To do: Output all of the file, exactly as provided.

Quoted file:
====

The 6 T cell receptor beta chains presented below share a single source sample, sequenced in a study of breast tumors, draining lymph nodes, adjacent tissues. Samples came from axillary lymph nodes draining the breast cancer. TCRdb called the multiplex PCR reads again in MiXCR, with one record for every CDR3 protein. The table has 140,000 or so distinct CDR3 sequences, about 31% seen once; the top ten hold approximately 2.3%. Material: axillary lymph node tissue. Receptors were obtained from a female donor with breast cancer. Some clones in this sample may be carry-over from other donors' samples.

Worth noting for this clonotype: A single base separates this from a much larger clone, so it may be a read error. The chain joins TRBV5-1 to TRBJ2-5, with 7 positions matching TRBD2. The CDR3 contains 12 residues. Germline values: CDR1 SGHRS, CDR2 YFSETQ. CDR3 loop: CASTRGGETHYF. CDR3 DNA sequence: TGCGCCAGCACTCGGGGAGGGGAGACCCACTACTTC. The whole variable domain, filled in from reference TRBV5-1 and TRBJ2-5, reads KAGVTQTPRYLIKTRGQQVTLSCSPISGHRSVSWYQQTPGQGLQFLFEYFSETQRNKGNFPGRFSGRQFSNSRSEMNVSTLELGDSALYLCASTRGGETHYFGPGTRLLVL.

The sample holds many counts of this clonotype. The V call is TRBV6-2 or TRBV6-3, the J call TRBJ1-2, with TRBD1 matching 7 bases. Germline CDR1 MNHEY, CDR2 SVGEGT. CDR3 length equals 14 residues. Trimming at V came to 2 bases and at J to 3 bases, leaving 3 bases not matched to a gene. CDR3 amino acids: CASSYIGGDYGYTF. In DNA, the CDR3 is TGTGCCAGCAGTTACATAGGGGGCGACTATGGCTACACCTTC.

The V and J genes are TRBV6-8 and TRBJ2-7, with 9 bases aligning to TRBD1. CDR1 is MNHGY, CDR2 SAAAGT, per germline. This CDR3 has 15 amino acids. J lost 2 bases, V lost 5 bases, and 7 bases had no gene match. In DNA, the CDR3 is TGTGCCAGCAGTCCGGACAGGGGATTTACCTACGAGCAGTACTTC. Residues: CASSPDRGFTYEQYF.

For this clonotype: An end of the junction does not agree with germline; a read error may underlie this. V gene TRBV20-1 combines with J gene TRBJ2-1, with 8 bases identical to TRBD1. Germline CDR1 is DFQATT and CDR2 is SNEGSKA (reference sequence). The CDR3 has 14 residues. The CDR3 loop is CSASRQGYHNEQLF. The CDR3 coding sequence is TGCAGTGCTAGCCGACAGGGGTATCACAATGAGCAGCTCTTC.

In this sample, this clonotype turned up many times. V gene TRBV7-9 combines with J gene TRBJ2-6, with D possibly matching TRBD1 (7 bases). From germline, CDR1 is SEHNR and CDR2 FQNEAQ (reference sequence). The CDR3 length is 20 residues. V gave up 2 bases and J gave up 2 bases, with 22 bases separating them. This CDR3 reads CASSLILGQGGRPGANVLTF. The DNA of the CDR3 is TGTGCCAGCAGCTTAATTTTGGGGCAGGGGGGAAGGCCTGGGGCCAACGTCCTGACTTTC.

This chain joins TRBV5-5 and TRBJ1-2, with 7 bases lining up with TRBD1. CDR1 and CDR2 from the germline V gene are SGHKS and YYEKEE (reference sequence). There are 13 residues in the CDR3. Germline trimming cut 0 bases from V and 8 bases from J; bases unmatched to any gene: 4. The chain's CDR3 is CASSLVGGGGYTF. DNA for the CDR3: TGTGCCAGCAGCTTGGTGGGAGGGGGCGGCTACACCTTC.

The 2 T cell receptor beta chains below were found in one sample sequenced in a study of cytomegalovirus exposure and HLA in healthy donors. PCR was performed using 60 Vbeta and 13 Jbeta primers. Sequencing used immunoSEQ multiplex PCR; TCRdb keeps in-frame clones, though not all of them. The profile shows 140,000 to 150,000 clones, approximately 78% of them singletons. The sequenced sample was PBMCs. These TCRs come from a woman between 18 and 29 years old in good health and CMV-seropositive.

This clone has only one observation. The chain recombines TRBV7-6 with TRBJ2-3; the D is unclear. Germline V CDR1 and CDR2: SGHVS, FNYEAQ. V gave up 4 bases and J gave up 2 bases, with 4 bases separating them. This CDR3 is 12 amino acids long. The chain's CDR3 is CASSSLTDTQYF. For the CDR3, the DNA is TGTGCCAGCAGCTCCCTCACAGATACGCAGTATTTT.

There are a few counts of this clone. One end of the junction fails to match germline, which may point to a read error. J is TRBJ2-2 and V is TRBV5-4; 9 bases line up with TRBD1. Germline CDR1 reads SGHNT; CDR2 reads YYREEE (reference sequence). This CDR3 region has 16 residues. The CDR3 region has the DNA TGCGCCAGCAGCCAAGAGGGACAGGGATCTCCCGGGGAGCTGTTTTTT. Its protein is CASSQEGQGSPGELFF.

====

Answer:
The 6 T cell receptor beta chains presented below share a single source sample, sequenced in a study of breast tumors, draining lymph nodes, adjacent tissues. Samples came from axillary lymph nodes draining the breast cancer. TCRdb called the multiplex PCR reads again in MiXCR, with one record for every CDR3 protein. The table has 140,000 or so distinct CDR3 sequences, about 31% seen once; the top ten hold approximately 2.3%. Material: axillary lymph node tissue. Receptors were obtained from a female donor with breast cancer. Some clones in this sample may be carry-over from other donors' samples.

Worth noting for this clonotype: A single base separates this from a much larger clone, so it may be a read error. The chain joins TRBV5-1 to TRBJ2-5, with 7 positions matching TRBD2. The CDR3 contains 12 residues. Germline values: CDR1 SGHRS, CDR2 YFSETQ. CDR3 loop: CASTRGGETHYF. CDR3 DNA sequence: TGCGCCAGCACTCGGGGAGGGGAGACCCACTACTTC. The whole variable domain, filled in from reference TRBV5-1 and TRBJ2-5, reads KAGVTQTPRYLIKTRGQQVTLSCSPISGHRSVSWYQQTPGQGLQFLFEYFSETQRNKGNFPGRFSGRQFSNSRSEMNVSTLELGDSALYLCASTRGGETHYFGPGTRLLVL.

The sample holds many counts of this clonotype. The V call is TRBV6-2 or TRBV6-3, the J call TRBJ1-2, with TRBD1 matching 7 bases. Germline CDR1 MNHEY, CDR2 SVGEGT. CDR3 length equals 14 residues. Trimming at V came to 2 bases and at J to 3 bases, leaving 3 bases not matched to a gene. CDR3 amino acids: CASSYIGGDYGYTF. In DNA, the CDR3 is TGTGCCAGCAGTTACATAGGGGGCGACTATGGCTACACCTTC.

The V and J genes are TRBV6-8 and TRBJ2-7, with 9 bases aligning to TRBD1. CDR1 is MNHGY, CDR2 SAAAGT, per germline. This CDR3 has 15 amino acids. J lost 2 bases, V lost 5 bases, and 7 bases had no gene match. In DNA, the CDR3 is TGTGCCAGCAGTCCGGACAGGGGATTTACCTACGAGCAGTACTTC. Residues: CASSPDRGFTYEQYF.

For this clonotype: An end of the junction does not agree with germline; a read error may underlie this. V gene TRBV20-1 combines with J gene TRBJ2-1, with 8 bases identical to TRBD1. Germline CDR1 is DFQATT and CDR2 is SNEGSKA (reference sequence). The CDR3 has 14 residues. The CDR3 loop is CSASRQGYHNEQLF. The CDR3 coding sequence is TGCAGTGCTAGCCGACAGGGGTATCACAATGAGCAGCTCTTC.

In this sample, this clonotype turned up many times. V gene TRBV7-9 combines with J gene TRBJ2-6, with D possibly matching TRBD1 (7 bases). From germline, CDR1 is SEHNR and CDR2 FQNEAQ (reference sequence). The CDR3 length is 20 residues. V gave up 2 bases and J gave up 2 bases, with 22 bases separating them. This CDR3 reads CASSLILGQGGRPGANVLTF. The DNA of the CDR3 is TGTGCCAGCAGCTTAATTTTGGGGCAGGGGGGAAGGCCTGGGGCCAACGTCCTGACTTTC.

This chain joins TRBV5-5 and TRBJ1-2, with 7 bases lining up with TRBD1. CDR1 and CDR2 from the germline V gene are SGHKS and YYEKEE (reference sequence). There are 13 residues in the CDR3. Germline trimming cut 0 bases from V and 8 bases from J; bases unmatched to any gene: 4. The chain's CDR3 is CASSLVGGGGYTF. DNA for the CDR3: TGTGCCAGCAGCTTGGTGGGAGGGGGCGGCTACACCTTC.

The 2 T cell receptor beta chains below were found in one sample sequenced in a study of cytomegalovirus exposure and HLA in healthy donors. PCR was performed using 60 Vbeta and 13 Jbeta primers. Sequencing used immunoSEQ multiplex PCR; TCRdb keeps in-frame clones, though not all of them. The profile shows 140,000 to 150,000 clones, approximately 78% of them singletons. The sequenced sample was PBMCs. These TCRs come from a woman between 18 and 29 years old in good health and CMV-seropositive.

This clone has only one observation. The chain recombines TRBV7-6 with TRBJ2-3; the D is unclear. Germline V CDR1 and CDR2: SGHVS, FNYEAQ. V gave up 4 bases and J gave up 2 bases, with 4 bases separating them. This CDR3 is 12 amino acids long. The chain's CDR3 is CASSSLTDTQYF. For the CDR3, the DNA is TGTGCCAGCAGCTCCCTCACAGATACGCAGTATTTT.

There are a few counts of this clone. One end of the junction fails to match germline, which may point to a read error. J is TRBJ2-2 and V is TRBV5-4; 9 bases line up with TRBD1. Germline CDR1 reads SGHNT; CDR2 reads YYREEE (reference sequence). This CDR3 region has 16 residues. The CDR3 region has the DNA TGCGCCAGCAGCCAAGAGGGACAGGGATCTCCCGGGGAGCTGTTTTTT. Its protein is CASSQEGQGSPGELFF.